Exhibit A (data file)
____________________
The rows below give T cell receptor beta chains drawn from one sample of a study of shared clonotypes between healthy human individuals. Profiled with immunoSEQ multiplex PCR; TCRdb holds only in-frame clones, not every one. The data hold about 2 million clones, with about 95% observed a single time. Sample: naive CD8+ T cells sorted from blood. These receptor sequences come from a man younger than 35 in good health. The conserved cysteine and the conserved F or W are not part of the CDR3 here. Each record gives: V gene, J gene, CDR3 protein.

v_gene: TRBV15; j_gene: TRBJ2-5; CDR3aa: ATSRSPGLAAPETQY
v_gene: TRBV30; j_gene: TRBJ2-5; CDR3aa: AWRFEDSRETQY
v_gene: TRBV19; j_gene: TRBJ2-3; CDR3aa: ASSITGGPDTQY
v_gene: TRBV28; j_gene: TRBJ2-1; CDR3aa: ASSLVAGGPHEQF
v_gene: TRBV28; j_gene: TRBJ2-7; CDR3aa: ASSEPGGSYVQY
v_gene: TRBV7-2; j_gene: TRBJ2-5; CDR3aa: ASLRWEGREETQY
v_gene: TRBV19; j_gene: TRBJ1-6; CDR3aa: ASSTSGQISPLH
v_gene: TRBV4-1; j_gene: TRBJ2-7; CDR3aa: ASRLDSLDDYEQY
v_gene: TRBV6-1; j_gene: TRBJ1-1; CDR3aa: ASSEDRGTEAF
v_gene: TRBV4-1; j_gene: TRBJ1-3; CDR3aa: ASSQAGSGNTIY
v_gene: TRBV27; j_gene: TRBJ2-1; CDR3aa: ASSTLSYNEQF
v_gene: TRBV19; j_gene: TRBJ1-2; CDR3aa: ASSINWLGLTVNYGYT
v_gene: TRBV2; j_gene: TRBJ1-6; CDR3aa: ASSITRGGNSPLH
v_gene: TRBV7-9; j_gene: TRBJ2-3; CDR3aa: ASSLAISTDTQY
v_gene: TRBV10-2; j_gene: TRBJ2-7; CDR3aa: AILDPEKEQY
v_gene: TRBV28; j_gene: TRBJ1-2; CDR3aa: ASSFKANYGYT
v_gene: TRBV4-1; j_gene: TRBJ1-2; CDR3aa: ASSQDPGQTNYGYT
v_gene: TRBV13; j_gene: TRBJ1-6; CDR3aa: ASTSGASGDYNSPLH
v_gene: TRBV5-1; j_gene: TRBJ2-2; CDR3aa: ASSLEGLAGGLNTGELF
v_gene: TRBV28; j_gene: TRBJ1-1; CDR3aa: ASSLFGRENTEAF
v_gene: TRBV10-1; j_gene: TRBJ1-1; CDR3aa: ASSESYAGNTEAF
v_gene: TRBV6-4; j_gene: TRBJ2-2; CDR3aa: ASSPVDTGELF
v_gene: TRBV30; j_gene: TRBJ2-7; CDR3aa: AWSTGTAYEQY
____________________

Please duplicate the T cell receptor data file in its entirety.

The rows below give T cell receptor beta chains drawn from one sample of a study of shared clonotypes between healthy human individuals. Profiled with immunoSEQ multiplex PCR; TCRdb holds only in-frame clones, not every one. The data hold about 2 million clones, with about 95% observed a single time. Sample: naive CD8+ T cells sorted from blood. These receptor sequences come from a man younger than 35 in good health. The conserved cysteine and the conserved F or W are not part of the CDR3 here. Each record gives: V gene, J gene, CDR3 protein.

v_gene: TRBV15; j_gene: TRBJ2-5; CDR3aa: ATSRSPGLAAPETQY
v_gene: TRBV30; j_gene: TRBJ2-5; CDR3aa: AWRFEDSRETQY
v_gene: TRBV19; j_gene: TRBJ2-3; CDR3aa: ASSITGGPDTQY
v_gene: TRBV28; j_gene: TRBJ2-1; CDR3aa: ASSLVAGGPHEQF
v_gene: TRBV28; j_gene: TRBJ2-7; CDR3aa: ASSEPGGSYVQY
v_gene: TRBV7-2; j_gene: TRBJ2-5; CDR3aa: ASLRWEGREETQY
v_gene: TRBV19; j_gene: TRBJ1-6; CDR3aa: ASSTSGQISPLH
v_gene: TRBV4-1; j_gene: TRBJ2-7; CDR3aa: ASRLDSLDDYEQY
v_gene: TRBV6-1; j_gene: TRBJ1-1; CDR3aa: ASSEDRGTEAF
v_gene: TRBV4-1; j_gene: TRBJ1-3; CDR3aa: ASSQAGSGNTIY
v_gene: TRBV27; j_gene: TRBJ2-1; CDR3aa: ASSTLSYNEQF
v_gene: TRBV19; j_gene: TRBJ1-2; CDR3aa: ASSINWLGLTVNYGYT
v_gene: TRBV2; j_gene: TRBJ1-6; CDR3aa: ASSITRGGNSPLH
v_gene: TRBV7-9; j_gene: TRBJ2-3; CDR3aa: ASSLAISTDTQY
v_gene: TRBV10-2; j_gene: TRBJ2-7; CDR3aa: AILDPEKEQY
v_gene: TRBV28; j_gene: TRBJ1-2; CDR3aa: ASSFKANYGYT
v_gene: TRBV4-1; j_gene: TRBJ1-2; CDR3aa: ASSQDPGQTNYGYT
v_gene: TRBV13; j_gene: TRBJ1-6; CDR3aa: ASTSGASGDYNSPLH
v_gene: TRBV5-1; j_gene: TRBJ2-2; CDR3aa: ASSLEGLAGGLNTGELF
v_gene: TRBV28; j_gene: TRBJ1-1; CDR3aa: ASSLFGRENTEAF
v_gene: TRBV10-1; j_gene: TRBJ1-1; CDR3aa: ASSESYAGNTEAF
v_gene: TRBV6-4; j_gene: TRBJ2-2; CDR3aa: ASSPVDTGELF
v_gene: TRBV30; j_gene: TRBJ2-7; CDR3aa: AWSTGTAYEQY